For the first time, a country officially authorized scientists to promote the creation of half human and half animal beings from stem cells. Scientific journal Nature announced that Japan gave the green light to Hiromitsu Nakauchi, who leads research groups at universities in Tokyo (Japan) and Stanford (USA), to advance his researches in this field.
This type of scientific research purports to generate hybrid animals with certain human cells, tissues and organs – beings called chimeras, a reference to the creatures from Greek mythology. The idea is that these human organs developed inside chimeras are compatible with patients having disease requiring transplant.
Since 2010, when he presented his first work on chimeras, including rats and mice, Nakauchi has been a reference in this research field. With permission from the Ministry of Science of Japan to advance with a chimera gestation for more than 14 days, he can go a step further and try to create a human pancreas inside the body of a rodent. However, the challenge isn’t easy at all.
“To date, human cells have not survived in animal embryos. However, the goal of our research is to make human cells survive and contribute to the formation of chimeras,” he explained in a statement to Nature.
His first experiments tried to cross sheep and human cells, but the result did not meet expectation and no organ was even formed.
“It doesn’t make sense to bring human–animal hybrid embryos to term using evolutionarily distant species such as pigs and sheep because the human cells will be eliminated from host embryos early on,” criticized Jun Wu, scientist at University of Texas, to Nature.
The 14-day limit for chimera gestations is not random: this is the limit outlined by the scientific community for the emergence of a human central nervous system. So, any embryo whose gestation is stopped up to 14 days will not have developed human brain cells yet.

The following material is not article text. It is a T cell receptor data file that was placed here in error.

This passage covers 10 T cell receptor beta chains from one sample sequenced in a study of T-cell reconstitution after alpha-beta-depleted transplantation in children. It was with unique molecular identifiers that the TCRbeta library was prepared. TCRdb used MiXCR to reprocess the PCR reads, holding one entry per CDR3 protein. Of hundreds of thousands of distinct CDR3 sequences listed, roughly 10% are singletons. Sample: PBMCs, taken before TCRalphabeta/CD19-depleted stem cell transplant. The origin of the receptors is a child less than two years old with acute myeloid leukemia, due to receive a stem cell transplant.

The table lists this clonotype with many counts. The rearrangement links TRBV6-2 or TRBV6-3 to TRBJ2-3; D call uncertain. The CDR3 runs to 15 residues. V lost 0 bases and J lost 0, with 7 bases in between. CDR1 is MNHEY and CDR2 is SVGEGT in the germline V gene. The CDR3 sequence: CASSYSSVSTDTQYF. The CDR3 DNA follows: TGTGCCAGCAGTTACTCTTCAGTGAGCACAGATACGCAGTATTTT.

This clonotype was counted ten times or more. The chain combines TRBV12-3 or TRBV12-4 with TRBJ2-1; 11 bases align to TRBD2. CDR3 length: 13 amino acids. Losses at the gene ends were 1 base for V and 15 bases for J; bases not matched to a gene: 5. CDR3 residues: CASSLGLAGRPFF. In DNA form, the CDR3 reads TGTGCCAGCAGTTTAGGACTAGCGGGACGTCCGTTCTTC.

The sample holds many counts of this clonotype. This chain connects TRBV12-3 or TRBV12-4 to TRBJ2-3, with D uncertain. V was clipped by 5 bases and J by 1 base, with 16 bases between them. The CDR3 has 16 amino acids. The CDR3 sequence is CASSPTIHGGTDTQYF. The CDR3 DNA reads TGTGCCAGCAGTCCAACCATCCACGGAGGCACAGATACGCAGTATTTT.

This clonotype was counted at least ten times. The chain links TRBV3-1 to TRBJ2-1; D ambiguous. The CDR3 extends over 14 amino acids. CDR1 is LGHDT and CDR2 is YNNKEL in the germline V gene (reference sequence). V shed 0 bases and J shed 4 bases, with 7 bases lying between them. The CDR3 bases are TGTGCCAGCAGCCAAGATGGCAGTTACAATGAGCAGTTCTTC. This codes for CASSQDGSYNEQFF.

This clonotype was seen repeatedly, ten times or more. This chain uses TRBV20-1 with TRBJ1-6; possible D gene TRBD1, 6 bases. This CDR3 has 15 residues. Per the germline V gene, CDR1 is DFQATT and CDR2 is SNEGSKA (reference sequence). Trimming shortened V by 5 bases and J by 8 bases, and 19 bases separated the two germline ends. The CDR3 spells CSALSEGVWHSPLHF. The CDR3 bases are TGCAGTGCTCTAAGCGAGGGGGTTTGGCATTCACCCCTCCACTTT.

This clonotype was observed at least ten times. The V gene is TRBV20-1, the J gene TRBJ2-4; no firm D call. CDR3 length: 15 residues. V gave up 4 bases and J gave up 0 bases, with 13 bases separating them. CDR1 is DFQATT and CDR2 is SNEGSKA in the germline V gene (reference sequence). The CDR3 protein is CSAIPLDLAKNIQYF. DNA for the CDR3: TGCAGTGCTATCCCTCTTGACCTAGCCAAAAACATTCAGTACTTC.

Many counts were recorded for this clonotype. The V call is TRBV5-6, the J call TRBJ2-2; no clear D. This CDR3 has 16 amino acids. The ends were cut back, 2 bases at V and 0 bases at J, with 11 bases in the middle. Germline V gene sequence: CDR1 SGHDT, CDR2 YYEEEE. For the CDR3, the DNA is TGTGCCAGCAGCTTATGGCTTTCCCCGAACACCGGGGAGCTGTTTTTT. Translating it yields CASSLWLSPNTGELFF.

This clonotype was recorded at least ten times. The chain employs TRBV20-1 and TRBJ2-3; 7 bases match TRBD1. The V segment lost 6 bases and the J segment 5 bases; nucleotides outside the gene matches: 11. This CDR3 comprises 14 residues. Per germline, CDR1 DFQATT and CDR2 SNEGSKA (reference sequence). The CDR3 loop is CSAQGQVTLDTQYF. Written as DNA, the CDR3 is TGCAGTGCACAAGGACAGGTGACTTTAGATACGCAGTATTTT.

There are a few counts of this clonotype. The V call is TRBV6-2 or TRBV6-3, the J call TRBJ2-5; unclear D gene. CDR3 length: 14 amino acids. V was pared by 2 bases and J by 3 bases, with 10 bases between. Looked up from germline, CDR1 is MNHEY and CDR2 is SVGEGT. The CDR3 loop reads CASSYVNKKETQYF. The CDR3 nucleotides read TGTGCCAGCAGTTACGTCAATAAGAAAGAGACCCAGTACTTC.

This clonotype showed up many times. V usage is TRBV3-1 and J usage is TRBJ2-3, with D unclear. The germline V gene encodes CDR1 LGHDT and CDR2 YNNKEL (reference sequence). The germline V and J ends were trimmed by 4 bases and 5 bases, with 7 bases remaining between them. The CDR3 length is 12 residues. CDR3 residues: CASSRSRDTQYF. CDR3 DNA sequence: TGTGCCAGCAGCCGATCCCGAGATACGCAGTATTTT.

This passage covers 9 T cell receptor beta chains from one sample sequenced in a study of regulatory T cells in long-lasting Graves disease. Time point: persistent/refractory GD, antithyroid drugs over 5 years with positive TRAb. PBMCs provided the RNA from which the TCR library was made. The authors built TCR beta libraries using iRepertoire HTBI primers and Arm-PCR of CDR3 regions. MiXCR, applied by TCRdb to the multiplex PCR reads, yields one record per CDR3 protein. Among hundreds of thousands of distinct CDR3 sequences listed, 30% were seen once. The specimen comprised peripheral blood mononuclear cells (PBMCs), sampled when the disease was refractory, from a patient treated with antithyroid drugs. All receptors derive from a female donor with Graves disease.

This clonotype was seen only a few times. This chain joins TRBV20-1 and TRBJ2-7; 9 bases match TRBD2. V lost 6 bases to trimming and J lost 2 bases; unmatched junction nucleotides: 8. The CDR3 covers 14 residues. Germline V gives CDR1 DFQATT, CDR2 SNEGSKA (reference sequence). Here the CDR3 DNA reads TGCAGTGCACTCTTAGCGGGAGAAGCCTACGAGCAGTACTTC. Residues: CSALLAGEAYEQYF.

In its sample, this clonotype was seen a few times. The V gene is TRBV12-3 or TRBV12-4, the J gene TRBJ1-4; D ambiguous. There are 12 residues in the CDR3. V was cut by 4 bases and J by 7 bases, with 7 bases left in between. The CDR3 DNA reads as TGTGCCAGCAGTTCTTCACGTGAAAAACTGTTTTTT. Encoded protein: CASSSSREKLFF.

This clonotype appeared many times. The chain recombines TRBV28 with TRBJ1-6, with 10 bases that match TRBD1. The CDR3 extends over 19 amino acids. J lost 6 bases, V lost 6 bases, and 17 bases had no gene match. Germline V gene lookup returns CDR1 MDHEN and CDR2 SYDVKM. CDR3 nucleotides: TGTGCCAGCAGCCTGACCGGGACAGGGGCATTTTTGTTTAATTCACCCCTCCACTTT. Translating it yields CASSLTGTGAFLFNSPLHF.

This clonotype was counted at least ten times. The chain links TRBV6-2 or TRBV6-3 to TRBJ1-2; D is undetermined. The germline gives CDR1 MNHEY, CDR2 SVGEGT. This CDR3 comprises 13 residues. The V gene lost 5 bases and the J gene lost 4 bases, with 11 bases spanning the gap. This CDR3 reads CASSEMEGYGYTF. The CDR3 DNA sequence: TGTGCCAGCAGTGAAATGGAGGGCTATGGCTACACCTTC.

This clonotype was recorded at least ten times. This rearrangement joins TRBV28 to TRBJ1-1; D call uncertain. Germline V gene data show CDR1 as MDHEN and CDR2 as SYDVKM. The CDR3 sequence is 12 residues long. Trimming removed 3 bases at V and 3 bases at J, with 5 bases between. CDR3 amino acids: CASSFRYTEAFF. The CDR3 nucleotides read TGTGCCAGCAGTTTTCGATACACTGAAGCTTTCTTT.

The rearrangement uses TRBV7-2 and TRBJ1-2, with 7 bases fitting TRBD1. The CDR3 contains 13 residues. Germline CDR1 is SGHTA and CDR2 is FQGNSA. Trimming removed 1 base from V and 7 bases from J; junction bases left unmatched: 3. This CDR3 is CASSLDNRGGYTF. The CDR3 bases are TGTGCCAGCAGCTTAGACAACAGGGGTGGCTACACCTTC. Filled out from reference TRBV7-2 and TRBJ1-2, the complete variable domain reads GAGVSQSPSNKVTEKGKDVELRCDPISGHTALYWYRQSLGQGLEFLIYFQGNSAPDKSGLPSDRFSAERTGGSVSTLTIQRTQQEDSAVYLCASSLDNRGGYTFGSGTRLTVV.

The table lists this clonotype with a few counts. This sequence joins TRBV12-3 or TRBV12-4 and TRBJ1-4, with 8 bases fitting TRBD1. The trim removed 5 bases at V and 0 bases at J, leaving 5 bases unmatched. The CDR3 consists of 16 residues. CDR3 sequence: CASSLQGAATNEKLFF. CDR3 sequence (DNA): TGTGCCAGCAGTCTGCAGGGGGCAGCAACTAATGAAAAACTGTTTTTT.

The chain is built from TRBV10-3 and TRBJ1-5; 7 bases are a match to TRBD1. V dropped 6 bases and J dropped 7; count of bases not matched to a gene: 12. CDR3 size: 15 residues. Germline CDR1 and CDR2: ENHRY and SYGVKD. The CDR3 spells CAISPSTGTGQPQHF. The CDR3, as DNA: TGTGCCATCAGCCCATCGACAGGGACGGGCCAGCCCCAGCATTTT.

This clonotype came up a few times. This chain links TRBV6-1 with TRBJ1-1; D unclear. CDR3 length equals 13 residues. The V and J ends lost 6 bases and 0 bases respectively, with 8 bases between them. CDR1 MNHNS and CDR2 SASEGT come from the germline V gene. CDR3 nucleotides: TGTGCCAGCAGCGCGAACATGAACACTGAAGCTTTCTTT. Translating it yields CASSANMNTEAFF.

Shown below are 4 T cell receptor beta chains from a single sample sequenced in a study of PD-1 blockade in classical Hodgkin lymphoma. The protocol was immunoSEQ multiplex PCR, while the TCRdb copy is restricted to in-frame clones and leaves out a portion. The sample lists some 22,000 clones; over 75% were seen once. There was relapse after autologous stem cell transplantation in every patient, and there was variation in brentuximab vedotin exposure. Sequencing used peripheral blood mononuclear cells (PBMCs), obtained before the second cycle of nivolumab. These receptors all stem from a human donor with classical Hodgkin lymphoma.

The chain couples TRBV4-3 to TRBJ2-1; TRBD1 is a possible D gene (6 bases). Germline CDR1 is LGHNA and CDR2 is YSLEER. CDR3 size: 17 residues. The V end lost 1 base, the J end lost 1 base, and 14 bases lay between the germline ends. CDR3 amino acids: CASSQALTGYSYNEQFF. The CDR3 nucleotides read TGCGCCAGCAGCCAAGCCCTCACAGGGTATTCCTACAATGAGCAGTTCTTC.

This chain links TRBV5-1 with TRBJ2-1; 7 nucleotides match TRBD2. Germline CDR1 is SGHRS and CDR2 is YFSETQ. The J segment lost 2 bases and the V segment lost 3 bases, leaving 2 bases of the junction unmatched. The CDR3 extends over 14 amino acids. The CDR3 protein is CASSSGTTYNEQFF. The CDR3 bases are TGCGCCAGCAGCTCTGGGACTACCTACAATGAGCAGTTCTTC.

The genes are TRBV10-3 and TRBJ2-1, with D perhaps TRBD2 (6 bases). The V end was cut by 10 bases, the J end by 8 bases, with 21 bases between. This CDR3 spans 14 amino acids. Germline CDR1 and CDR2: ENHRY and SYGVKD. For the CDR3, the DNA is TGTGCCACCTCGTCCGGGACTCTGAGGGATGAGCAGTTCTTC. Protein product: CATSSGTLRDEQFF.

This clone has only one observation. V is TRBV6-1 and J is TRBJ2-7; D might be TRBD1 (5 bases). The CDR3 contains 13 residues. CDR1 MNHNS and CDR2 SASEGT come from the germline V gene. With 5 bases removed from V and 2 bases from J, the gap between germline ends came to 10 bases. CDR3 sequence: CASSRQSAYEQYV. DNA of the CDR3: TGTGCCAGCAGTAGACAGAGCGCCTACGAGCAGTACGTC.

The concern of many bioethicists is that chimeras grow not only human-like organs (for example, pancreas), but also that human cells spread over the body, especially in the brain. The ethical concern, they reiterate, is even greater: would an animal with human-like brain have conscience? Would this being, at some level, be human?
For a while, Nakauchi has said that he does not intend to advance the gestation of human-rat hybrids for more than 15.5 days. However, he says that he soon plans to request approval from the government to grow human-pig embryos for up to 70 days.
Human-monkey is here, says scientist
In a lab in China (a country that does not approve nor forbid this type of research), scientist Juan Carlos Izpisúa and his team successfully grew a human-monkey for the first time, said the Spanish newspaper El País.
The process was similar to that of the Japanese researchers. Izpisúa genetically modified monkey embryos and inserted human stem cells able to generate any type of tissue in the ape body. In his work, the Spanish stopped gestation before the birth of the monkey.
The Spanish team says they went a step further in this type of technology: a biological mechanism that self-destroys human cells has been enabled, should they migrate outside the target-organ.
Content published in September 18, 2019